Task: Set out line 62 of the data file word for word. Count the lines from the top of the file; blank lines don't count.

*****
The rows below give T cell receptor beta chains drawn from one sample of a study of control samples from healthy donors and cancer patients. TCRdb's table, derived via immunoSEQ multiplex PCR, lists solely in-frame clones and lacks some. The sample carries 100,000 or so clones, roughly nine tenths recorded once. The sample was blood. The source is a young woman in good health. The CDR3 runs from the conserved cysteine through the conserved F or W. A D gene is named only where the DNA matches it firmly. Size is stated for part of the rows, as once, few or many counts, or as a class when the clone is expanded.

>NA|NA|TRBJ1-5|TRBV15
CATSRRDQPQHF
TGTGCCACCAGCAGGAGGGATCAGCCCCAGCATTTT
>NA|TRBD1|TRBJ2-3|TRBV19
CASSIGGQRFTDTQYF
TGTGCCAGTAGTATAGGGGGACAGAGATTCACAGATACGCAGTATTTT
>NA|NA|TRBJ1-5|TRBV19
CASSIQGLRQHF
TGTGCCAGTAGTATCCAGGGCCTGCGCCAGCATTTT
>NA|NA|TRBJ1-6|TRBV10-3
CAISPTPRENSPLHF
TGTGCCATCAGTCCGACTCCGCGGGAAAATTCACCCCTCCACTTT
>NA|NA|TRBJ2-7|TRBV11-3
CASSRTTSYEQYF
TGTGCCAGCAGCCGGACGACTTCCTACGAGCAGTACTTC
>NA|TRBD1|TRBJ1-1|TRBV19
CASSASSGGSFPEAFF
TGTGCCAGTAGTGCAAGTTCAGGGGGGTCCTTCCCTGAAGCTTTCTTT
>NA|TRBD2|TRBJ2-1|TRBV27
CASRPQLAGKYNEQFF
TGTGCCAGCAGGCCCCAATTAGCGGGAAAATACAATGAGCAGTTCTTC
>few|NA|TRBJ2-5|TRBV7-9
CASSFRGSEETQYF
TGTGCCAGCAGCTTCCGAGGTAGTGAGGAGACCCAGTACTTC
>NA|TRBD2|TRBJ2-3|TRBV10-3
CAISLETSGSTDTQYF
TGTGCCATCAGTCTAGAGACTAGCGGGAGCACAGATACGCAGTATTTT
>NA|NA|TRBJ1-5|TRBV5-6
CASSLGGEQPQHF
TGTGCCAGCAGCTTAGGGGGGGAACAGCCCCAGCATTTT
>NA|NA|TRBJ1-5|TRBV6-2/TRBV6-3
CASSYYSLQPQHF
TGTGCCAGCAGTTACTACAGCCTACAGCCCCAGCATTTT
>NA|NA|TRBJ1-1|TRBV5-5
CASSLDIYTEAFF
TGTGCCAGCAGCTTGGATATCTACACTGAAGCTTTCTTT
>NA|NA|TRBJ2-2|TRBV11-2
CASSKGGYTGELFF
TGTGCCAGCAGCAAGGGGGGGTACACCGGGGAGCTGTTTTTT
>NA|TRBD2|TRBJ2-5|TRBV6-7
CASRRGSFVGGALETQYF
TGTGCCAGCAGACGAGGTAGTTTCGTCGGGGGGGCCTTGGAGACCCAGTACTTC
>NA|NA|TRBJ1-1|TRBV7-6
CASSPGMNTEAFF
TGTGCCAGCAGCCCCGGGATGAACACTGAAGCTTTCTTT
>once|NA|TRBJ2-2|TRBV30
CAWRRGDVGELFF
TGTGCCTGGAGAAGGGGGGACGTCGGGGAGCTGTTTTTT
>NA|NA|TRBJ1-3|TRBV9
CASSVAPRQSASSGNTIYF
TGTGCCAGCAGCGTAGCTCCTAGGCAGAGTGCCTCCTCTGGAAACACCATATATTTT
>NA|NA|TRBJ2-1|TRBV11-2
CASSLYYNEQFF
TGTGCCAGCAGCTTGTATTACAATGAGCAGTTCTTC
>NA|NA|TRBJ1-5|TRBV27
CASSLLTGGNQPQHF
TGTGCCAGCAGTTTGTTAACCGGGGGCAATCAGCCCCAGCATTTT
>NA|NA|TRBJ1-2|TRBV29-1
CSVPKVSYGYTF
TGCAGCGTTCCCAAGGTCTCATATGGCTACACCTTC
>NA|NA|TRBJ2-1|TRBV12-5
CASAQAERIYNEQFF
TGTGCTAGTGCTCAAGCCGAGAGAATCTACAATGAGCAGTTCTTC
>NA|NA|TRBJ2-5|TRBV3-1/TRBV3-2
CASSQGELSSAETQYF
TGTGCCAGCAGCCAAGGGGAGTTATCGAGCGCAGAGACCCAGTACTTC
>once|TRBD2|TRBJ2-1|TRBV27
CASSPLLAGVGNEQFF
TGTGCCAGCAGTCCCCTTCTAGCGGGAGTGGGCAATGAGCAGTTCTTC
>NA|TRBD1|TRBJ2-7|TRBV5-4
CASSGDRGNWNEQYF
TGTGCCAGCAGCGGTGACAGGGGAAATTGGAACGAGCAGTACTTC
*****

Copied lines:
>NA|NA|TRBJ2-1|TRBV12-5